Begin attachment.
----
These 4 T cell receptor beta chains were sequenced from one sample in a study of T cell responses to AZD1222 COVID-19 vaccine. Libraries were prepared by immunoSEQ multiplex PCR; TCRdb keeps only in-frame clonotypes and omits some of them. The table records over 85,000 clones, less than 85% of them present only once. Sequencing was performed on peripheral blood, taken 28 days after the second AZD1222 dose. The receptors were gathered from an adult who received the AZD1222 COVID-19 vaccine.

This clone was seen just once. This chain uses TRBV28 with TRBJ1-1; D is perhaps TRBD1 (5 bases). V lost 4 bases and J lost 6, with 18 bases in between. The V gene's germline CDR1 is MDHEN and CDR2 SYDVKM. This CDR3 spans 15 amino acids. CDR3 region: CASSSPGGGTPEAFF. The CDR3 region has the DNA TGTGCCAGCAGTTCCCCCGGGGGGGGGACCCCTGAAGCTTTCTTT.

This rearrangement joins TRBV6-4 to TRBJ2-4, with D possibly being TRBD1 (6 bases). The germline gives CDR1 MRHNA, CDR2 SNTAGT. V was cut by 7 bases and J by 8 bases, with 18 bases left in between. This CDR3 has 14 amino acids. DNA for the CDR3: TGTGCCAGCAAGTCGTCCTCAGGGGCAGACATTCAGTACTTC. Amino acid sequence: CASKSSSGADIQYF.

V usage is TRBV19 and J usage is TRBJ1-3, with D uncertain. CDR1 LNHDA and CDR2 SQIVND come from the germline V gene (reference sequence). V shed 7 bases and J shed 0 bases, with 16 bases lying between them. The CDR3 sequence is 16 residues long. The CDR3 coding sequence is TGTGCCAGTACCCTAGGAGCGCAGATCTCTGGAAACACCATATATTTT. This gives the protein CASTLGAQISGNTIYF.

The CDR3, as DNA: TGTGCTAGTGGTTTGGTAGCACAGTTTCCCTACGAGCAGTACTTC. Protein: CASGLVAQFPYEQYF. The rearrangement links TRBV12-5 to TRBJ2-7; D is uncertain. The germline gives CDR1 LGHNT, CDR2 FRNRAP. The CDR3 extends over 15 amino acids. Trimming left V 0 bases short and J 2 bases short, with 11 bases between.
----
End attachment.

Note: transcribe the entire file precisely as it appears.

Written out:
These 4 T cell receptor beta chains were sequenced from one sample in a study of T cell responses to AZD1222 COVID-19 vaccine. Libraries were prepared by immunoSEQ multiplex PCR; TCRdb keeps only in-frame clonotypes and omits some of them. The table records over 85,000 clones, less than 85% of them present only once. Sequencing was performed on peripheral blood, taken 28 days after the second AZD1222 dose. The receptors were gathered from an adult who received the AZD1222 COVID-19 vaccine.

This clone was seen just once. This chain uses TRBV28 with TRBJ1-1; D is perhaps TRBD1 (5 bases). V lost 4 bases and J lost 6, with 18 bases in between. The V gene's germline CDR1 is MDHEN and CDR2 SYDVKM. This CDR3 spans 15 amino acids. CDR3 region: CASSSPGGGTPEAFF. The CDR3 region has the DNA TGTGCCAGCAGTTCCCCCGGGGGGGGGACCCCTGAAGCTTTCTTT.

This rearrangement joins TRBV6-4 to TRBJ2-4, with D possibly being TRBD1 (6 bases). The germline gives CDR1 MRHNA, CDR2 SNTAGT. V was cut by 7 bases and J by 8 bases, with 18 bases left in between. This CDR3 has 14 amino acids. DNA for the CDR3: TGTGCCAGCAAGTCGTCCTCAGGGGCAGACATTCAGTACTTC. Amino acid sequence: CASKSSSGADIQYF.

V usage is TRBV19 and J usage is TRBJ1-3, with D uncertain. CDR1 LNHDA and CDR2 SQIVND come from the germline V gene (reference sequence). V shed 7 bases and J shed 0 bases, with 16 bases lying between them. The CDR3 sequence is 16 residues long. The CDR3 coding sequence is TGTGCCAGTACCCTAGGAGCGCAGATCTCTGGAAACACCATATATTTT. This gives the protein CASTLGAQISGNTIYF.

The CDR3, as DNA: TGTGCTAGTGGTTTGGTAGCACAGTTTCCCTACGAGCAGTACTTC. Protein: CASGLVAQFPYEQYF. The rearrangement links TRBV12-5 to TRBJ2-7; D is uncertain. The germline gives CDR1 LGHNT, CDR2 FRNRAP. The CDR3 extends over 15 amino acids. Trimming left V 0 bases short and J 2 bases short, with 11 bases between.